Fundamental Definitions

Fundamental definitions

Note: These definitions are for those that are new to the market and or want to understand fundamental data, we hope you can study and use these to the best of your advantage allowing you to profit within the financial markets.

PMI

Is an estimate of the Manufacturing Purchasing Managers Index for a country, based on about 85% to 90% of the total PMI survey responses each month.

Its purpose is to provide an accurate advance indication of the final PMI data. Because flash PMIs are among the first economic indicator released for each month and provide evidence of changing economic conditions ahead of comparable government statistics, they can have a significant effect on the currency markets. Any reading of the index above 50 indicates improving conditions, while readings below 50 indicate a deteriorating economic circumstance.

PMIs use a monthly questionnaire survey of selected companies which provide an advance indication of the performance of the private sector. It achieves this result by tracking changes in variables such as output, new orders, and prices across the manufacturing, construction, retail and service sectors.

The release of flash PMI information is a leading indicator since it comes before the collection of data from all surveys. However, it will still indicate the general trend of the industry. IHS Markit Economics reports the Manufacturing PMI in the United States.

GDP

Gross Domestic Product:

Is usually measured quarterly and is a measurement of the total amount of economic activity in each economy over a specified period. The percentage change in GDP is looked at as the primary growth rate from one period to the next. If GDP in the first quarter is reported as +0.5% it means the economy expanded 0.5 percent relative to the fourth quarters output. These reports typically come out midway through each quarter. The market's economic outlook will be heavily influenced by what the GDP reports indicate. Better than expected growth may be looked at by the banks for higher interest rates while slow or steady growth may suggest the easing of monetary policy. Exports play an especially important roll in factoring a country’s GDP. GDP rises when the value of a country’s foreign exports exceed the value of their foreign imports. In essence, if a country is selling more to foreign nations than their regular consumers are buying products that originated from abroad, a country’s GDP will get higher.

How does this effect currency pairs?

Firstly, when a country’s GDP rises, its currency’s worth also rises. It works the same way in the other direction, too. When a country’s GDP falls, its currency also weakens. When a country’s GDP dips, it means the nation’s economic growth is slowing down or stabilising. However, when a country’s GDP drops to negative numbers, that's bad news. It means the economy is actually shrinking - there's loss of productivity and purchasing and, as a result, a loss of jobs. In other words, it likely means the nation is experiencing a recession. As a result, there’s usually a fairly large incentive to keep a country’s GDP on a positive growth trajectory. Secondly, investors and international corporations use GDP to inform many of their investment decisions. Investors usually prefer putting their money in countries that indicate high GDP growth rates. Because investment usually strengthens the currency of that country, GDP has an indirect influence over it through affecting investment decisions. Thirdly, most national central banks, including the US Federal Reserve, also take GDP growth rates into consideration when deciding whether or not they should change interest rates.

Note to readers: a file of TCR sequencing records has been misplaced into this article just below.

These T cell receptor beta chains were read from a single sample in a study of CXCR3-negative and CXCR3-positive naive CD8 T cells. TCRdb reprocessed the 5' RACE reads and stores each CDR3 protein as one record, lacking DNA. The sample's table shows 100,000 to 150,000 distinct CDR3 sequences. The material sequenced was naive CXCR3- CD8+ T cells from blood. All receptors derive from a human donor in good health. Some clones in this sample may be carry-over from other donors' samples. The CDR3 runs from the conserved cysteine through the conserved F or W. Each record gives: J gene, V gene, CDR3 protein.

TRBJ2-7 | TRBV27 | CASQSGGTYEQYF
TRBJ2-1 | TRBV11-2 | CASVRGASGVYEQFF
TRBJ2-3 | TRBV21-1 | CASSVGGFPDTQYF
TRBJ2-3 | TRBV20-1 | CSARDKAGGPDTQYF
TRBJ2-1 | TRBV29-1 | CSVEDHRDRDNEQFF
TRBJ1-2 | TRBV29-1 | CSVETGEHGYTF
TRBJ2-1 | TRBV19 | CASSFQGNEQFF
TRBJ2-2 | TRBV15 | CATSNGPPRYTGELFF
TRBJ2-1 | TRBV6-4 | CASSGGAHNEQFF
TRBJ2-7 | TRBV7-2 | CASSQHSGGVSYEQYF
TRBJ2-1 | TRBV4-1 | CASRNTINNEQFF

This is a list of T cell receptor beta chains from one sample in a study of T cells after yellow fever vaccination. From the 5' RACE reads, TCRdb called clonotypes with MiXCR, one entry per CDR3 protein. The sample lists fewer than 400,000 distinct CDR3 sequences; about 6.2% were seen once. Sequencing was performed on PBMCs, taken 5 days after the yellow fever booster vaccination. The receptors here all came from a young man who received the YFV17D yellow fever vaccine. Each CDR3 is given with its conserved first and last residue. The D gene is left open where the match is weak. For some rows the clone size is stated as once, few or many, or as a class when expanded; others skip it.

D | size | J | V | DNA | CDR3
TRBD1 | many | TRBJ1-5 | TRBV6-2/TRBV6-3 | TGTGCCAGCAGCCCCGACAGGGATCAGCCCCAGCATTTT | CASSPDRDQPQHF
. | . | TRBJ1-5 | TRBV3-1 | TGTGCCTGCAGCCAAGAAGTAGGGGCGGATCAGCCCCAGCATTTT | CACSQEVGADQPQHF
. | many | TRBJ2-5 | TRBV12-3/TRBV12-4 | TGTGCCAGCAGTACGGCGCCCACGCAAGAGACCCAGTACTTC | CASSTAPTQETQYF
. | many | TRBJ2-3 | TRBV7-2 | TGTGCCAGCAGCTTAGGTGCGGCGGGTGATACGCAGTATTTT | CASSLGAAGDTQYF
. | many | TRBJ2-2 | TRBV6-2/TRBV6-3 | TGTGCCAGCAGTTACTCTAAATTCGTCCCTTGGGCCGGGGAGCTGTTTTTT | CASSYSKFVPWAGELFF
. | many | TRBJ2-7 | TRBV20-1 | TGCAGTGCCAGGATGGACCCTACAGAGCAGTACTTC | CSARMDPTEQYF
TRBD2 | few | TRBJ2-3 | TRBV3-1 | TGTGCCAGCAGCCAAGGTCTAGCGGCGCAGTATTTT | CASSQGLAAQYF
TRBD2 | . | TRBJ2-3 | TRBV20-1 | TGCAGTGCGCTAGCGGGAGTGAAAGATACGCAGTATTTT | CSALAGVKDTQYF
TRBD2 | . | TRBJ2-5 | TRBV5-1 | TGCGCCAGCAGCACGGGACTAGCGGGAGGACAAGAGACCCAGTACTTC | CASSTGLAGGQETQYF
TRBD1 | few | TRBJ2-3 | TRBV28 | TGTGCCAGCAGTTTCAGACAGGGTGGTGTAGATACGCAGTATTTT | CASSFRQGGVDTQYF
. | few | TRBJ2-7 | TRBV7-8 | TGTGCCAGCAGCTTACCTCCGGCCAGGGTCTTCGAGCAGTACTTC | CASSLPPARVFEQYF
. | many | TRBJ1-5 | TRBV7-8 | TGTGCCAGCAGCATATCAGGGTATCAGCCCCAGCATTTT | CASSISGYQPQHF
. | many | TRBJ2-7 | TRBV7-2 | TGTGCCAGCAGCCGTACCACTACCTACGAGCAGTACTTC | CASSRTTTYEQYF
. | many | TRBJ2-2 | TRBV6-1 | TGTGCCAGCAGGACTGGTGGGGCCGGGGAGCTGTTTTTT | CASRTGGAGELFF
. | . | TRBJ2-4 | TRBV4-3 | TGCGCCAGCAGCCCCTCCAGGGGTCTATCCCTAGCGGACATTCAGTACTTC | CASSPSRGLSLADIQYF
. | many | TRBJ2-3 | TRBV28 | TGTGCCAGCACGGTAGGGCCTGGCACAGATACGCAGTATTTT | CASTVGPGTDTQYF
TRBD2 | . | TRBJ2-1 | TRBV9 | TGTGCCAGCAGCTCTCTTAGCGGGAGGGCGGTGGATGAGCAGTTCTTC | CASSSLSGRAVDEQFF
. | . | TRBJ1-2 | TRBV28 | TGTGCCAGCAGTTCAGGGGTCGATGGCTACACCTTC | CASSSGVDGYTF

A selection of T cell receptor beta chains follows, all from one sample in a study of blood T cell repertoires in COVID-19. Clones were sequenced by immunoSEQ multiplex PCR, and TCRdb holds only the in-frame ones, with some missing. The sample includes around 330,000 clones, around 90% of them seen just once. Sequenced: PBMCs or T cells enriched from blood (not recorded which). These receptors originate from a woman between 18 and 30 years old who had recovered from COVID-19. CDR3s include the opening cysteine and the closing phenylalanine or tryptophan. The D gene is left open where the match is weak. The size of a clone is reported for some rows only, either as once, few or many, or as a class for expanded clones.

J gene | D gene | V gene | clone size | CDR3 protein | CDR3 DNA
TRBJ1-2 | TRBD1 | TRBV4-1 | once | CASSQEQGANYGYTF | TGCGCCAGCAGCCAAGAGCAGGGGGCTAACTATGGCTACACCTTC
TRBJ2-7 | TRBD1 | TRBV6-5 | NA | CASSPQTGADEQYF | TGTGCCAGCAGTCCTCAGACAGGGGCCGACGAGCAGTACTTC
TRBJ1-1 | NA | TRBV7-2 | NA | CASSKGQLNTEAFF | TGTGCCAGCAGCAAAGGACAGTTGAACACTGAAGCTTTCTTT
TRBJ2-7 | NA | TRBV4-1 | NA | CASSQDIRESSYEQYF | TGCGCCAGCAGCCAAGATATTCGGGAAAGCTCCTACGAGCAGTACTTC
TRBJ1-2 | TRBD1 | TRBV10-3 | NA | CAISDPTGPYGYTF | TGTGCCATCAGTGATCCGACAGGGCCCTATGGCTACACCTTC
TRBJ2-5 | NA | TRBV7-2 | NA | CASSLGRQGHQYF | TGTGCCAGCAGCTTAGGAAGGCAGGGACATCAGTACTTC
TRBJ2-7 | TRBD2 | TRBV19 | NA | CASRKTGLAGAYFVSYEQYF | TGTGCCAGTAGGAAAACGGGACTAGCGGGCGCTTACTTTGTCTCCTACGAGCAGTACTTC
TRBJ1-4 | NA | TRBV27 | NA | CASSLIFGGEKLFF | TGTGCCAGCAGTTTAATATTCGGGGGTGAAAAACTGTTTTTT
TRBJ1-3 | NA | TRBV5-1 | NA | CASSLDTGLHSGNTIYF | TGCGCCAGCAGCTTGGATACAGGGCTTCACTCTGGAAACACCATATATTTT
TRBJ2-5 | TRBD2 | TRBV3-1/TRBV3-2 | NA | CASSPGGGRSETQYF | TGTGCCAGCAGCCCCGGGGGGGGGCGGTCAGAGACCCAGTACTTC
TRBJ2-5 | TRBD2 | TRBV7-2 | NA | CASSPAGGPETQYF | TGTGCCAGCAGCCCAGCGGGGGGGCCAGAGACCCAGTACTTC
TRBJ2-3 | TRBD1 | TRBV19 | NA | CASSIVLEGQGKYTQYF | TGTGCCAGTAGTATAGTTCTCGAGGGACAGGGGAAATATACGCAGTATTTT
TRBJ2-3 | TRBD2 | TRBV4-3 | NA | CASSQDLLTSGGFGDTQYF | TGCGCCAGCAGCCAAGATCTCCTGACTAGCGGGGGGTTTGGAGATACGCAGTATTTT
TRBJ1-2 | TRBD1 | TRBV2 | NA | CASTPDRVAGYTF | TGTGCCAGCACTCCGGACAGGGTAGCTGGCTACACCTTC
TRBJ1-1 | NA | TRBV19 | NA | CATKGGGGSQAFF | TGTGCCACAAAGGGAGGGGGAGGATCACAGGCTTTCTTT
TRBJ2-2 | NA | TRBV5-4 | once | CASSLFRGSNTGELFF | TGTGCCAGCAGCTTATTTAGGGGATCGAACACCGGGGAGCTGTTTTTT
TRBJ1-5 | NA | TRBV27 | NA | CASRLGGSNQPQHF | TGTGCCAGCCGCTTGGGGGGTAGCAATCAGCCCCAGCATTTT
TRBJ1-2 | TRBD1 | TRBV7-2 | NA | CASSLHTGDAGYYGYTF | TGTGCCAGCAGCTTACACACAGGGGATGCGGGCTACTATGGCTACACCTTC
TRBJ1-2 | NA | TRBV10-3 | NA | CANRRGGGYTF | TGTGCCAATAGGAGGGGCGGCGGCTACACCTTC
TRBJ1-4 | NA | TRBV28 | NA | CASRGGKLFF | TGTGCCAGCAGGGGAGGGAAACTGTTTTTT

Bank Interest Rate Decisions

Play an integral role for the foreign exchange market as anticipation and changing circumstances play a role for future rates. It's not just the current level of interest rates that matter, when it comes to currencies and interest rates, forex markets are focused more on the direction of the future interest rate moves than they are on the current levels because they're already priced in by the markets, so even though a currency has a low interest rate, market expectations of higher interest rates in the future will cause the currency to appreciate. Factors in Currency Values Generally, higher interest rates increase the value of a country's currency. Higher interest rates tend to attract foreign investment, increasing the demand for and value of the home country's currency. Conversely, lower interest rates tend to be unattractive for foreign investment and decrease the currency's relative value. This simple occurrence is complicated by a host of other factors that impact currency value and exchange rates. One of the primary complicating factors is the relationship that exists between higher interest rates and inflation. If a country can achieve a successful balance of increased interest rates without an accompanying increase in inflation, its currency's value and exchange rate are more likely to rise. Although interest rates can be a major factor influencing currency value and exchange rates, the final determination of a currency's exchange rate with other currencies is the result of a number of interrelated elements that reflect the overall financial condition of a country with respect to other nations. Interest rates alone do not determine the value of a currency. Two other factors—political and economic stability and the demand for a country's goods and services, are often of greater importance. Factors such as a country's balance of trade between imports and exports can be a crucial factor in determining currency value. That is because greater demand for a country's products means greater demand for the country's currency as well. Favourable numbers, such as the gross domestic product (GDP) and balance of trade are also key figures that analysts and investors consider in assessing a given currency. Another important factor is a country's level of debt. High levels of debt, while manageable for shorter time periods, eventually lead to higher inflation rates and may ultimately trigger an official devaluation of a country's currency.

Monetary Policy:

Consists of management of money supply and interest rates, aimed at achieving macroeconomic objectives such as controlling inflation, consumption, growth, and liquidity. These are achieved by actions such as modifying the interest rate, buying or selling government bonds, regulating foreign exchange rates, and changing the amount of money banks are required to maintain as reserves.

Most central banks function under legislative mandates that focus on two objectives:

Promoting price stability and Restraining inflation

Quantitive Easing